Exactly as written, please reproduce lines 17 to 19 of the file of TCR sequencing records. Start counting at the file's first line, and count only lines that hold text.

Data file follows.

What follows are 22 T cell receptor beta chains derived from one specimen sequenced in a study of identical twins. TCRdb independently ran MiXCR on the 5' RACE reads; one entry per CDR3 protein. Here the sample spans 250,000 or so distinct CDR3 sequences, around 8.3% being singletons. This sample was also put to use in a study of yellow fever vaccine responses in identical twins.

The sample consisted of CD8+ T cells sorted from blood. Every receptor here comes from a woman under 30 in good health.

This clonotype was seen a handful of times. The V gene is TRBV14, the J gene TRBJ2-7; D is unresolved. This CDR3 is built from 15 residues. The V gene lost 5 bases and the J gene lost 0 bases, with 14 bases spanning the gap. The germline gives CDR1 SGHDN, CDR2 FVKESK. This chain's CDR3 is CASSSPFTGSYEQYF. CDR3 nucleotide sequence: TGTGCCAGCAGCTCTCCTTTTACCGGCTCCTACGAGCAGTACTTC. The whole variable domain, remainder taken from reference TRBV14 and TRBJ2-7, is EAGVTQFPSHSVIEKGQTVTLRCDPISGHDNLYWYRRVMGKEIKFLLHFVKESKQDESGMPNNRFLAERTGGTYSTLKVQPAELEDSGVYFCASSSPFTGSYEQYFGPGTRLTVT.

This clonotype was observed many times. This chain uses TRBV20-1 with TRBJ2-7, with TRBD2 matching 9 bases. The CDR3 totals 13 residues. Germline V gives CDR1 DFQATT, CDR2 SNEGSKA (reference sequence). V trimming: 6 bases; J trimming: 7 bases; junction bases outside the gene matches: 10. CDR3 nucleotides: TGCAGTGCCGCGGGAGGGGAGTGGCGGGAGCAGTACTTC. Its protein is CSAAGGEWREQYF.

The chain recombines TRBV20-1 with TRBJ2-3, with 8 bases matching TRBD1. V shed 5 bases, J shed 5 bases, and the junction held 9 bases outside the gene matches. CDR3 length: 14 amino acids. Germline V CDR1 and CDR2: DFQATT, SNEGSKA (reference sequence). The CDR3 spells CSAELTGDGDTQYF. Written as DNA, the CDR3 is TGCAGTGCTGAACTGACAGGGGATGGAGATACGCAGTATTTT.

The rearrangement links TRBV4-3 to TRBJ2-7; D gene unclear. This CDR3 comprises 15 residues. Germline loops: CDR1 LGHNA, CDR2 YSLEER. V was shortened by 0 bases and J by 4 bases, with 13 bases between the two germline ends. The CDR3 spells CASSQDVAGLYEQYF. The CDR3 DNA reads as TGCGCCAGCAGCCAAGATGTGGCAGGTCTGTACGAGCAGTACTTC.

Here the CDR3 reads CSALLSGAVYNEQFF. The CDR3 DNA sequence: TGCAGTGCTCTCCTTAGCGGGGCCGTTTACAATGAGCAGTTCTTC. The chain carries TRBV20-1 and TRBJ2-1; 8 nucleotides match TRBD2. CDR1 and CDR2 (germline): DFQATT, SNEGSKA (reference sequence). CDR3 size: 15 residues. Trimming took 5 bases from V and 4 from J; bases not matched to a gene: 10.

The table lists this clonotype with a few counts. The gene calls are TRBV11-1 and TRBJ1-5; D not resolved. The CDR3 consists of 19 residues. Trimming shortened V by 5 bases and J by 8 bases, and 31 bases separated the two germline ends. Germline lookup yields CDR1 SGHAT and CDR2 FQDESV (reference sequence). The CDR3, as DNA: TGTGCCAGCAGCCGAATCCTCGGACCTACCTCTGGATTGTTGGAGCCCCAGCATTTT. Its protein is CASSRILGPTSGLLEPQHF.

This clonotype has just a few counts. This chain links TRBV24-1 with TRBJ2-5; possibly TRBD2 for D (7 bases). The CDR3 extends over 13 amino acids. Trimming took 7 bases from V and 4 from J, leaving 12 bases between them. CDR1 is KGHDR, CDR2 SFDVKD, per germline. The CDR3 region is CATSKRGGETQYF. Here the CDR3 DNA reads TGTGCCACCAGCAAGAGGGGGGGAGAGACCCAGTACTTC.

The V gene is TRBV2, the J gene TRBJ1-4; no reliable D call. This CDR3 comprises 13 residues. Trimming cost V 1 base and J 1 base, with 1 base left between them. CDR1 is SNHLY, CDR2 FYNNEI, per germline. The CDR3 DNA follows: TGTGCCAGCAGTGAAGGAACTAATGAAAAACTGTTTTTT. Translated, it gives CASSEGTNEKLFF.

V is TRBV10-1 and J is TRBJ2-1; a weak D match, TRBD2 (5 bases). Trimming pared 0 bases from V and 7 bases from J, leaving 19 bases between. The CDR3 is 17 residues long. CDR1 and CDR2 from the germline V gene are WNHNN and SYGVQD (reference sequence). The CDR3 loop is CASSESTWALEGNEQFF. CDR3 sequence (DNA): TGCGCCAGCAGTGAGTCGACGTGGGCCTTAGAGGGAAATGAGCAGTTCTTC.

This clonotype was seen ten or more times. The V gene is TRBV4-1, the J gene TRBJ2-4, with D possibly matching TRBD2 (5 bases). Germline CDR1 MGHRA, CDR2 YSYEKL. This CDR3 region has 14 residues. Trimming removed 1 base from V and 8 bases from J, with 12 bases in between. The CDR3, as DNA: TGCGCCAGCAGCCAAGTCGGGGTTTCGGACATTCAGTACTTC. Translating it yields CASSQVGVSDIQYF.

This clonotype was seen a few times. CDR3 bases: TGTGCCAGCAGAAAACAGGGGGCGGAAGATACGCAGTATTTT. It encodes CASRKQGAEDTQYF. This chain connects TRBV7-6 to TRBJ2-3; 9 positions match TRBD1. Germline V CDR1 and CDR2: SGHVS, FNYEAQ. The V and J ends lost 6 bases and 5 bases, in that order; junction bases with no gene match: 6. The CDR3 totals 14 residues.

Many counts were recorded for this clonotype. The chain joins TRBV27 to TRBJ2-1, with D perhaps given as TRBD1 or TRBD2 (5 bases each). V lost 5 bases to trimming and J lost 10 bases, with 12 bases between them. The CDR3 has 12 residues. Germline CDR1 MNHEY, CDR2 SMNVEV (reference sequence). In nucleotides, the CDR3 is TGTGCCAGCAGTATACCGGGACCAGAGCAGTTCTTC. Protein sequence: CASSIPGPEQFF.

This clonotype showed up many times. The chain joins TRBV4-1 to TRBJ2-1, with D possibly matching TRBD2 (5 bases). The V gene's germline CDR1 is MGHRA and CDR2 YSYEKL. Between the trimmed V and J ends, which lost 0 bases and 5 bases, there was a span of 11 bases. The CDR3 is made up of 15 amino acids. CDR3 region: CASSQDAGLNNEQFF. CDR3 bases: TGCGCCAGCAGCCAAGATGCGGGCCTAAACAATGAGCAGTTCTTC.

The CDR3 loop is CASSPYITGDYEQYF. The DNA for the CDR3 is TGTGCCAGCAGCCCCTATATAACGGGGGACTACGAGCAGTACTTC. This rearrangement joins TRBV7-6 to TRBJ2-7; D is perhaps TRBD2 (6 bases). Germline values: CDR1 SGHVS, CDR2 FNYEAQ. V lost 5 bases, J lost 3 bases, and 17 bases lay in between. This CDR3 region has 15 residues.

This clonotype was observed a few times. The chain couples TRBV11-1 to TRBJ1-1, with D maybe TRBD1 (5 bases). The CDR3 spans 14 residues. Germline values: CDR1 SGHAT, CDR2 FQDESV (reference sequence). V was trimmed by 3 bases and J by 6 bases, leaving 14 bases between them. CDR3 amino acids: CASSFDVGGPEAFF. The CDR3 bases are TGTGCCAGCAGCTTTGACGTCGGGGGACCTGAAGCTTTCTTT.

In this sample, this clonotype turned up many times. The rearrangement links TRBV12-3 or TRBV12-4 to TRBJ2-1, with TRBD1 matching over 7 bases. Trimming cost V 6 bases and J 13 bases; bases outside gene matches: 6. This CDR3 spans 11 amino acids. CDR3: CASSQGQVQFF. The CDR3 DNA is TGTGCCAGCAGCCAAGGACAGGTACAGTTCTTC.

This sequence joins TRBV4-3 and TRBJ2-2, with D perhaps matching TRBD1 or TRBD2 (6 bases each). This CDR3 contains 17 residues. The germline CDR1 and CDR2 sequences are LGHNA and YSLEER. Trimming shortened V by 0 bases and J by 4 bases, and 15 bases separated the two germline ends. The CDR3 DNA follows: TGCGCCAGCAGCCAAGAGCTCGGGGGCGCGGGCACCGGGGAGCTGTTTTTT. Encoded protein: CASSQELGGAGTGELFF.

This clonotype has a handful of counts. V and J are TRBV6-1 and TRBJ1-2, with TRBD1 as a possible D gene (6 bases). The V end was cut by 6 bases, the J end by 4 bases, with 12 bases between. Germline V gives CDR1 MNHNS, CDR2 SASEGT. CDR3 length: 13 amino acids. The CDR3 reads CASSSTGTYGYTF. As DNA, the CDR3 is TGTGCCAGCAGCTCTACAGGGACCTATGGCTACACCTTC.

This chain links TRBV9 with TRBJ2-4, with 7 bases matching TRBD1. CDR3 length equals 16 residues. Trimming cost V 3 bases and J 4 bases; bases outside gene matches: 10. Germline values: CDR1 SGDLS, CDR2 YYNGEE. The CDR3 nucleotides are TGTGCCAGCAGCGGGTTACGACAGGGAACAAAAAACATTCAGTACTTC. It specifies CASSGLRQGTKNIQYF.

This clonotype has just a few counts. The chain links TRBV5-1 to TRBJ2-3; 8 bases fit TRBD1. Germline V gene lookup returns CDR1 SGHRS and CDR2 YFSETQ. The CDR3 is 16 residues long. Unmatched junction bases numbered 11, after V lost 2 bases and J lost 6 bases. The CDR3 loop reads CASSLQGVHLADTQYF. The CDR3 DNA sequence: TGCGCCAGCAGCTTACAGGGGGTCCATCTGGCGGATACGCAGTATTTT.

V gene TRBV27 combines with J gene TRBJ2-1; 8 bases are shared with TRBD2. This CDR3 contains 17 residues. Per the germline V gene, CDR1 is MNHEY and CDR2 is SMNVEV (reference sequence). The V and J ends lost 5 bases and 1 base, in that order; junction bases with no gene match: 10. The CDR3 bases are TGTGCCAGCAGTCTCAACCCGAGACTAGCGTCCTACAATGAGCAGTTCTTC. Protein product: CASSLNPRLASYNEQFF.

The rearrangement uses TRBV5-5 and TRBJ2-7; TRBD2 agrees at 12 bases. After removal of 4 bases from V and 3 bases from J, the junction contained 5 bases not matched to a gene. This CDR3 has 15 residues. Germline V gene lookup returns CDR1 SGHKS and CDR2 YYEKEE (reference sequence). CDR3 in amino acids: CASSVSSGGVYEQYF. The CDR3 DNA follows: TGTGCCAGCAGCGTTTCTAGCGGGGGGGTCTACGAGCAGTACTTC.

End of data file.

This clonotype was observed a few times. The chain couples TRBV11-1 to TRBJ1-1, with D maybe TRBD1 (5 bases). The CDR3 spans 14 residues. Germline values: CDR1 SGHAT, CDR2 FQDESV (reference sequence). V was trimmed by 3 bases and J by 6 bases, leaving 14 bases between them. CDR3 amino acids: CASSFDVGGPEAFF. The CDR3 bases are TGTGCCAGCAGCTTTGACGTCGGGGGACCTGAAGCTTTCTTT.

In this sample, this clonotype turned up many times. The rearrangement links TRBV12-3 or TRBV12-4 to TRBJ2-1, with TRBD1 matching over 7 bases. Trimming cost V 6 bases and J 13 bases; bases outside gene matches: 6. This CDR3 spans 11 amino acids. CDR3: CASSQGQVQFF. The CDR3 DNA is TGTGCCAGCAGCCAAGGACAGGTACAGTTCTTC.

This sequence joins TRBV4-3 and TRBJ2-2, with D perhaps matching TRBD1 or TRBD2 (6 bases each). This CDR3 contains 17 residues. The germline CDR1 and CDR2 sequences are LGHNA and YSLEER. Trimming shortened V by 0 bases and J by 4 bases, and 15 bases separated the two germline ends. The CDR3 DNA follows: TGCGCCAGCAGCCAAGAGCTCGGGGGCGCGGGCACCGGGGAGCTGTTTTTT. Encoded protein: CASSQELGGAGTGELFF.